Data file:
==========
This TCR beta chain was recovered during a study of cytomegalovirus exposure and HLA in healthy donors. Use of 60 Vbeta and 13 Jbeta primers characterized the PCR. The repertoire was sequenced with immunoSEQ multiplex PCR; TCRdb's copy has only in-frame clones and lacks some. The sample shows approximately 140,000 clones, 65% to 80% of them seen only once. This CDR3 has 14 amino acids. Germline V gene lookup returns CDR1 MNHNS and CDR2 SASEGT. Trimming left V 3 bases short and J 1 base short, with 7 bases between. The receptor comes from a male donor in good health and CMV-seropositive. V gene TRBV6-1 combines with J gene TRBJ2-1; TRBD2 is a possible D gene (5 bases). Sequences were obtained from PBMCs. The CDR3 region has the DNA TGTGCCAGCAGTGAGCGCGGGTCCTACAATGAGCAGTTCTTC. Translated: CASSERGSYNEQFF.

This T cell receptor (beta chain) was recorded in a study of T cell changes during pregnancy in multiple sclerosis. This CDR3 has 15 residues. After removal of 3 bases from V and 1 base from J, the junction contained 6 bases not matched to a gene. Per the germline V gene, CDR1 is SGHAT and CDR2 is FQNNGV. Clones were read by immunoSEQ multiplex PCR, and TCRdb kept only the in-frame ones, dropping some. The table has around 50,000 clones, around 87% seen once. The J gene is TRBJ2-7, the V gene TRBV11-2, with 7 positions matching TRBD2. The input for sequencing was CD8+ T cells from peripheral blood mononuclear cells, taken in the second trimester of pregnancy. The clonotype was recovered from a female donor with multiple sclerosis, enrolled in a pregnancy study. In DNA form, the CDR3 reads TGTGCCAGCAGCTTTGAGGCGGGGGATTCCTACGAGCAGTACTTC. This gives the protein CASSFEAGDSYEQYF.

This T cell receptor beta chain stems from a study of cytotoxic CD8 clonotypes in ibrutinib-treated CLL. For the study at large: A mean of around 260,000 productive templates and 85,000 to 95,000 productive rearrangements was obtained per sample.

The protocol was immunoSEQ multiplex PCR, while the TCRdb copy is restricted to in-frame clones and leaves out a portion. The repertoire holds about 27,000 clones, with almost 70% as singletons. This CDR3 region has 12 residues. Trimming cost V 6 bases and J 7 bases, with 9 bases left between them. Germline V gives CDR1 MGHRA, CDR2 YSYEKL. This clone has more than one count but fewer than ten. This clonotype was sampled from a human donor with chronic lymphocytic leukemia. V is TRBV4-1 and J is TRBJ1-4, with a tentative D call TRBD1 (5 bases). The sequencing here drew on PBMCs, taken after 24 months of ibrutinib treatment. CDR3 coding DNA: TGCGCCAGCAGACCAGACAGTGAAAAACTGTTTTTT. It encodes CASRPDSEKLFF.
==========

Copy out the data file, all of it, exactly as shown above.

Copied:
This TCR beta chain was recovered during a study of cytomegalovirus exposure and HLA in healthy donors. Use of 60 Vbeta and 13 Jbeta primers characterized the PCR. The repertoire was sequenced with immunoSEQ multiplex PCR; TCRdb's copy has only in-frame clones and lacks some. The sample shows approximately 140,000 clones, 65% to 80% of them seen only once. This CDR3 has 14 amino acids. Germline V gene lookup returns CDR1 MNHNS and CDR2 SASEGT. Trimming left V 3 bases short and J 1 base short, with 7 bases between. The receptor comes from a male donor in good health and CMV-seropositive. V gene TRBV6-1 combines with J gene TRBJ2-1; TRBD2 is a possible D gene (5 bases). Sequences were obtained from PBMCs. The CDR3 region has the DNA TGTGCCAGCAGTGAGCGCGGGTCCTACAATGAGCAGTTCTTC. Translated: CASSERGSYNEQFF.

This T cell receptor (beta chain) was recorded in a study of T cell changes during pregnancy in multiple sclerosis. This CDR3 has 15 residues. After removal of 3 bases from V and 1 base from J, the junction contained 6 bases not matched to a gene. Per the germline V gene, CDR1 is SGHAT and CDR2 is FQNNGV. Clones were read by immunoSEQ multiplex PCR, and TCRdb kept only the in-frame ones, dropping some. The table has around 50,000 clones, around 87% seen once. The J gene is TRBJ2-7, the V gene TRBV11-2, with 7 positions matching TRBD2. The input for sequencing was CD8+ T cells from peripheral blood mononuclear cells, taken in the second trimester of pregnancy. The clonotype was recovered from a female donor with multiple sclerosis, enrolled in a pregnancy study. In DNA form, the CDR3 reads TGTGCCAGCAGCTTTGAGGCGGGGGATTCCTACGAGCAGTACTTC. This gives the protein CASSFEAGDSYEQYF.

This T cell receptor beta chain stems from a study of cytotoxic CD8 clonotypes in ibrutinib-treated CLL. For the study at large: A mean of around 260,000 productive templates and 85,000 to 95,000 productive rearrangements was obtained per sample.

The protocol was immunoSEQ multiplex PCR, while the TCRdb copy is restricted to in-frame clones and leaves out a portion. The repertoire holds about 27,000 clones, with almost 70% as singletons. This CDR3 region has 12 residues. Trimming cost V 6 bases and J 7 bases, with 9 bases left between them. Germline V gives CDR1 MGHRA, CDR2 YSYEKL. This clone has more than one count but fewer than ten. This clonotype was sampled from a human donor with chronic lymphocytic leukemia. V is TRBV4-1 and J is TRBJ1-4, with a tentative D call TRBD1 (5 bases). The sequencing here drew on PBMCs, taken after 24 months of ibrutinib treatment. CDR3 coding DNA: TGCGCCAGCAGACCAGACAGTGAAAAACTGTTTTTT. It encodes CASRPDSEKLFF.